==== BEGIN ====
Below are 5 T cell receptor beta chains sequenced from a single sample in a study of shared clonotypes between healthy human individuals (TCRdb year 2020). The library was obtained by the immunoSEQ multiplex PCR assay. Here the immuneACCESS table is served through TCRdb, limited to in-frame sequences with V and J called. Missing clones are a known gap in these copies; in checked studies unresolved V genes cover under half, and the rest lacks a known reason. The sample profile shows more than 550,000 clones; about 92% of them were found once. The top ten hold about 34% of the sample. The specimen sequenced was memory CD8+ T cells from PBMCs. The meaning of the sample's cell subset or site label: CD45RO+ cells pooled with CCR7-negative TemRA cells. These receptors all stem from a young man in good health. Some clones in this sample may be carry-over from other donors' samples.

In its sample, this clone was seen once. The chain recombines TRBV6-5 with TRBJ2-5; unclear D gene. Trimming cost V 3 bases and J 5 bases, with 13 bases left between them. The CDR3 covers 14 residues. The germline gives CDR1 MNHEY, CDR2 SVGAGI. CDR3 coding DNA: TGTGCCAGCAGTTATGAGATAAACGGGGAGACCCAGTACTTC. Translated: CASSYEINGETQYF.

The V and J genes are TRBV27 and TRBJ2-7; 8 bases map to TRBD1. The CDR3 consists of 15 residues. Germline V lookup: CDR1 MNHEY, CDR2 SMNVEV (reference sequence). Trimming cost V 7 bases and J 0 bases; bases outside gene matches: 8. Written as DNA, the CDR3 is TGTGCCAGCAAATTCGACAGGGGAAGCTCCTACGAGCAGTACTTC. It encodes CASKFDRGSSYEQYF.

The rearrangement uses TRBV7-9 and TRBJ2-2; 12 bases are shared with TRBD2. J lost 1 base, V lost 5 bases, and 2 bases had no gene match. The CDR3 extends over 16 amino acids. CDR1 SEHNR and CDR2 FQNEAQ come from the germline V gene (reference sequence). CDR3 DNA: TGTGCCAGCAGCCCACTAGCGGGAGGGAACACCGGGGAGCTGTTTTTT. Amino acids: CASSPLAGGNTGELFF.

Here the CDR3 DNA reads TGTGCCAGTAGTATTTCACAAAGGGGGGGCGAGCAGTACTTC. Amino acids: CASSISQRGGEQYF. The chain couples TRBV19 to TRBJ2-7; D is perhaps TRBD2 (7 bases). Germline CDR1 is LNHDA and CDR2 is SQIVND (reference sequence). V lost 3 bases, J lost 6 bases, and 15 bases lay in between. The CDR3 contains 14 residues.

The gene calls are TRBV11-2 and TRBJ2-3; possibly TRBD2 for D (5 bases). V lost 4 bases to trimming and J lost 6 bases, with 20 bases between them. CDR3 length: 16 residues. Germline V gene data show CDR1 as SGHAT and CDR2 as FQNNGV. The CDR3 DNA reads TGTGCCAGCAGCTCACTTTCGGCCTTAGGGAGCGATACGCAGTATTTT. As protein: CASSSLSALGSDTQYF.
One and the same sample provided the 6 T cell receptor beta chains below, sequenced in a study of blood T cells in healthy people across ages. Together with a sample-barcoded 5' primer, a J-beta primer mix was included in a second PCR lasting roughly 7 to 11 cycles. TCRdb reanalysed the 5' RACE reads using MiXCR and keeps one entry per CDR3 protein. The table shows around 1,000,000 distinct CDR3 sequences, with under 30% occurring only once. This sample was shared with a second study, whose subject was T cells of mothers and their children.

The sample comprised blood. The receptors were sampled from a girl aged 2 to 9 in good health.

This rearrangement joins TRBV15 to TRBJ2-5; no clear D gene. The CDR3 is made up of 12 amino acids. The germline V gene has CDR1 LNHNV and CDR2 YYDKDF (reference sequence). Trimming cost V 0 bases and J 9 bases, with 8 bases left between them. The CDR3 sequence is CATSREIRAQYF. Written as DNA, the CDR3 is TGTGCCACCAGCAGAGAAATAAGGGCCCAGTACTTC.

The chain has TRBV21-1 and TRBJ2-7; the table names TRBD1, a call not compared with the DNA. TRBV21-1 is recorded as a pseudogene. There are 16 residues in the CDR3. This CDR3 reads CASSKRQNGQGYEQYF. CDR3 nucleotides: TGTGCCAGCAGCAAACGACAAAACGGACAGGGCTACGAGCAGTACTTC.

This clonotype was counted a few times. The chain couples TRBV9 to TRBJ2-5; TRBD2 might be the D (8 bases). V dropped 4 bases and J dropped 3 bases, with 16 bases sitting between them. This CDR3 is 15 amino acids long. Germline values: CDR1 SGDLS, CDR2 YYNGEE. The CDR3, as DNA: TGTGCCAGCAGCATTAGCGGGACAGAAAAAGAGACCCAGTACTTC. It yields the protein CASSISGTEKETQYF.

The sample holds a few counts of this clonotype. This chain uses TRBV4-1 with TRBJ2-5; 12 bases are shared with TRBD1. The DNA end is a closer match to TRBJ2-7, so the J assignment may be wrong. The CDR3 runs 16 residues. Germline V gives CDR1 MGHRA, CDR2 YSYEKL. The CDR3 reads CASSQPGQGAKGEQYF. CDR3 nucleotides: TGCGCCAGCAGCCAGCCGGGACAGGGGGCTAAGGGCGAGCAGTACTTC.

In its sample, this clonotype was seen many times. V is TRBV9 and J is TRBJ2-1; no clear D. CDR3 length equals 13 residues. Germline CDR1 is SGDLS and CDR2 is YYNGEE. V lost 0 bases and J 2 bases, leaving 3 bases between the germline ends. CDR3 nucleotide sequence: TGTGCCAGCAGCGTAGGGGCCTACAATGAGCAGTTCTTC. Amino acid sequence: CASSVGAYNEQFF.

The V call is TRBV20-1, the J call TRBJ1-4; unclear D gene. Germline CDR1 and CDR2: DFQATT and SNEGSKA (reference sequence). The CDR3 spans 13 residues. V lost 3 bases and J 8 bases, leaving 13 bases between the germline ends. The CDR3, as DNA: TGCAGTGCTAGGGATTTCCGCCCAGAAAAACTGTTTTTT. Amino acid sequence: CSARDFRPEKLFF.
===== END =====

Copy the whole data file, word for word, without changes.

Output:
Below are 5 T cell receptor beta chains sequenced from a single sample in a study of shared clonotypes between healthy human individuals (TCRdb year 2020). The library was obtained by the immunoSEQ multiplex PCR assay. Here the immuneACCESS table is served through TCRdb, limited to in-frame sequences with V and J called. Missing clones are a known gap in these copies; in checked studies unresolved V genes cover under half, and the rest lacks a known reason. The sample profile shows more than 550,000 clones; about 92% of them were found once. The top ten hold about 34% of the sample. The specimen sequenced was memory CD8+ T cells from PBMCs. The meaning of the sample's cell subset or site label: CD45RO+ cells pooled with CCR7-negative TemRA cells. These receptors all stem from a young man in good health. Some clones in this sample may be carry-over from other donors' samples.

In its sample, this clone was seen once. The chain recombines TRBV6-5 with TRBJ2-5; unclear D gene. Trimming cost V 3 bases and J 5 bases, with 13 bases left between them. The CDR3 covers 14 residues. The germline gives CDR1 MNHEY, CDR2 SVGAGI. CDR3 coding DNA: TGTGCCAGCAGTTATGAGATAAACGGGGAGACCCAGTACTTC. Translated: CASSYEINGETQYF.

The V and J genes are TRBV27 and TRBJ2-7; 8 bases map to TRBD1. The CDR3 consists of 15 residues. Germline V lookup: CDR1 MNHEY, CDR2 SMNVEV (reference sequence). Trimming cost V 7 bases and J 0 bases; bases outside gene matches: 8. Written as DNA, the CDR3 is TGTGCCAGCAAATTCGACAGGGGAAGCTCCTACGAGCAGTACTTC. It encodes CASKFDRGSSYEQYF.

The rearrangement uses TRBV7-9 and TRBJ2-2; 12 bases are shared with TRBD2. J lost 1 base, V lost 5 bases, and 2 bases had no gene match. The CDR3 extends over 16 amino acids. CDR1 SEHNR and CDR2 FQNEAQ come from the germline V gene (reference sequence). CDR3 DNA: TGTGCCAGCAGCCCACTAGCGGGAGGGAACACCGGGGAGCTGTTTTTT. Amino acids: CASSPLAGGNTGELFF.

Here the CDR3 DNA reads TGTGCCAGTAGTATTTCACAAAGGGGGGGCGAGCAGTACTTC. Amino acids: CASSISQRGGEQYF. The chain couples TRBV19 to TRBJ2-7; D is perhaps TRBD2 (7 bases). Germline CDR1 is LNHDA and CDR2 is SQIVND (reference sequence). V lost 3 bases, J lost 6 bases, and 15 bases lay in between. The CDR3 contains 14 residues.

The gene calls are TRBV11-2 and TRBJ2-3; possibly TRBD2 for D (5 bases). V lost 4 bases to trimming and J lost 6 bases, with 20 bases between them. CDR3 length: 16 residues. Germline V gene data show CDR1 as SGHAT and CDR2 as FQNNGV. The CDR3 DNA reads TGTGCCAGCAGCTCACTTTCGGCCTTAGGGAGCGATACGCAGTATTTT. As protein: CASSSLSALGSDTQYF.
One and the same sample provided the 6 T cell receptor beta chains below, sequenced in a study of blood T cells in healthy people across ages. Together with a sample-barcoded 5' primer, a J-beta primer mix was included in a second PCR lasting roughly 7 to 11 cycles. TCRdb reanalysed the 5' RACE reads using MiXCR and keeps one entry per CDR3 protein. The table shows around 1,000,000 distinct CDR3 sequences, with under 30% occurring only once. This sample was shared with a second study, whose subject was T cells of mothers and their children.

The sample comprised blood. The receptors were sampled from a girl aged 2 to 9 in good health.

This rearrangement joins TRBV15 to TRBJ2-5; no clear D gene. The CDR3 is made up of 12 amino acids. The germline V gene has CDR1 LNHNV and CDR2 YYDKDF (reference sequence). Trimming cost V 0 bases and J 9 bases, with 8 bases left between them. The CDR3 sequence is CATSREIRAQYF. Written as DNA, the CDR3 is TGTGCCACCAGCAGAGAAATAAGGGCCCAGTACTTC.

The chain has TRBV21-1 and TRBJ2-7; the table names TRBD1, a call not compared with the DNA. TRBV21-1 is recorded as a pseudogene. There are 16 residues in the CDR3. This CDR3 reads CASSKRQNGQGYEQYF. CDR3 nucleotides: TGTGCCAGCAGCAAACGACAAAACGGACAGGGCTACGAGCAGTACTTC.

This clonotype was counted a few times. The chain couples TRBV9 to TRBJ2-5; TRBD2 might be the D (8 bases). V dropped 4 bases and J dropped 3 bases, with 16 bases sitting between them. This CDR3 is 15 amino acids long. Germline values: CDR1 SGDLS, CDR2 YYNGEE. The CDR3, as DNA: TGTGCCAGCAGCATTAGCGGGACAGAAAAAGAGACCCAGTACTTC. It yields the protein CASSISGTEKETQYF.

The sample holds a few counts of this clonotype. This chain uses TRBV4-1 with TRBJ2-5; 12 bases are shared with TRBD1. The DNA end is a closer match to TRBJ2-7, so the J assignment may be wrong. The CDR3 runs 16 residues. Germline V gives CDR1 MGHRA, CDR2 YSYEKL. The CDR3 reads CASSQPGQGAKGEQYF. CDR3 nucleotides: TGCGCCAGCAGCCAGCCGGGACAGGGGGCTAAGGGCGAGCAGTACTTC.

In its sample, this clonotype was seen many times. V is TRBV9 and J is TRBJ2-1; no clear D. CDR3 length equals 13 residues. Germline CDR1 is SGDLS and CDR2 is YYNGEE. V lost 0 bases and J 2 bases, leaving 3 bases between the germline ends. CDR3 nucleotide sequence: TGTGCCAGCAGCGTAGGGGCCTACAATGAGCAGTTCTTC. Amino acid sequence: CASSVGAYNEQFF.

The V call is TRBV20-1, the J call TRBJ1-4; unclear D gene. Germline CDR1 and CDR2: DFQATT and SNEGSKA (reference sequence). The CDR3 spans 13 residues. V lost 3 bases and J 8 bases, leaving 13 bases between the germline ends. The CDR3, as DNA: TGCAGTGCTAGGGATTTCCGCCCAGAAAAACTGTTTTTT. Amino acid sequence: CSARDFRPEKLFF.